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Lovell peach fruit

So I decided to let a Lovell rootstock grow and fruit, since back in the day it was a canning peach but I couldn't find any taste descriptions.

It has a very interesting texture, not like today's cling nor like an eating peach, really more like an apricot. Flavor is very peach-y, but not real sweet, with a hint of orange. The pit came off pretty easily.

An interesting experience, but not enough to keep taking my limited space for next year.

Carla in Sacramento

Comments (7)

  • Jean

    If from a grafted tree, not the desirable Lovell.

    Looks very apricotish to me.

  • hoosierquilt USDA 10A Sunset 23 Vista CA

    Interesting experiment, Carla! Was it edible? Or, maybe good enough to can or put up? While I'm thinking of it, can you PM me? I have a question for you. Thanks!

    Patty S.

  • matthias_lang

    Yes, very interesting! It does look like an apricot, except for the seed, of course.

  • Sonali Bosiger

    Hoosierquilt USDA PATTY here are the pics

  • hoosierquilt USDA 10A Sunset 23 Vista CA

    Sonali, we really should take this discussion over to the Citrus Forum. But, first thing I can see for sure, is your tree has spider mites. In the last photo, you can see a webbing string from the tip of one branch, over to another branch. We have had a time of it here in San Diego county these last couple of dry, hot summers, with bad spider mites. So, treat your tree for spider mites. Multiple times. And, your tree appears to have a root issue. I would re-pot as I recommended to you in a PM. When you pull the tree out of the garden pot, check the roots to see what's going on. See if the tree is root- bound. If it has circling roots, trim away the roots that are circling. If the tree has dead roots, trim those away as well. If the roots are rotting, due to poor drainage, you're going to need to trim the dead, rotting roots away, and may have to rinse the entire root ball in a 1:20 bleach solution, then re-pot. And of course, be sure to use a fairly porous soil mix again, as I suggested in the PM. Once the tree shows signs of recovery (new leaves pushing out), start fertilizing it as I recommended.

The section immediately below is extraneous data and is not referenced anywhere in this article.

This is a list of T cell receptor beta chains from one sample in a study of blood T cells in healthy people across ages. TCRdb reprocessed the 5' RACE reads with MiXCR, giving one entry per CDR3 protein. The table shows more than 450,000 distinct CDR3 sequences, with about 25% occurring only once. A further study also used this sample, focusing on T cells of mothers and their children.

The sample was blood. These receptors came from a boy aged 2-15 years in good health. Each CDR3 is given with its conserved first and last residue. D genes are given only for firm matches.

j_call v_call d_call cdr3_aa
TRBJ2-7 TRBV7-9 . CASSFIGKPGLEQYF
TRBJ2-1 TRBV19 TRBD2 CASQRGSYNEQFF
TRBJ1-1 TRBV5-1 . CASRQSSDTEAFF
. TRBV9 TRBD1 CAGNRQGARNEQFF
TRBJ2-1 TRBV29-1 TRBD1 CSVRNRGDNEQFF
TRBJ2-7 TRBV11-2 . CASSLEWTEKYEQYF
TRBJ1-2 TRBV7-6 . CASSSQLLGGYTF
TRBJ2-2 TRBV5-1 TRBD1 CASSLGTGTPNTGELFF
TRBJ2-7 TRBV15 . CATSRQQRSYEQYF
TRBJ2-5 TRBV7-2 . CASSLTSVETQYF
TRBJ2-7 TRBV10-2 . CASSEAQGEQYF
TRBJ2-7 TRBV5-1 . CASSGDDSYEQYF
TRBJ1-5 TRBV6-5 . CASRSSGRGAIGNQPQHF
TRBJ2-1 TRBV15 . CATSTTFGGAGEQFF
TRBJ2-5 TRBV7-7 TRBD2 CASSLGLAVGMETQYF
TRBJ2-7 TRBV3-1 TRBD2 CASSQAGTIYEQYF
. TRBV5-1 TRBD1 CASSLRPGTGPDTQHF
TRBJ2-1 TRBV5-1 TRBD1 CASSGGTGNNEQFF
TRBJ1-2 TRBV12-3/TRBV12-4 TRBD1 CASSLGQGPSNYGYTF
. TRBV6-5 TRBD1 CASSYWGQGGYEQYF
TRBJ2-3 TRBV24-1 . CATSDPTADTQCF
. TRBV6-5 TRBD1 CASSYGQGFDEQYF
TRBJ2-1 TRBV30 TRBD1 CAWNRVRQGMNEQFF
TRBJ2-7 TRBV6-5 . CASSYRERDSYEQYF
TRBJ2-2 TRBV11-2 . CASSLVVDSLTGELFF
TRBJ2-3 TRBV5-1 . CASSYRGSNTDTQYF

Anything further, I would re-post over at the Citrus Forum so you can get more S. Calif. outdoor citrus folks to help you out :-)

    Patty S.

  • poncirusguy6b452xx

    Patty S.

    I agree with you about coming over to the citrus forum. Several of us have discussed missing you and some of the other citrus'ers. I am curious how your new line up of citrus tree in your yard have done. I now have 5 citrus trees permanently outside in ground and doing well having survived our single digit winters under glass.

    6b Steve

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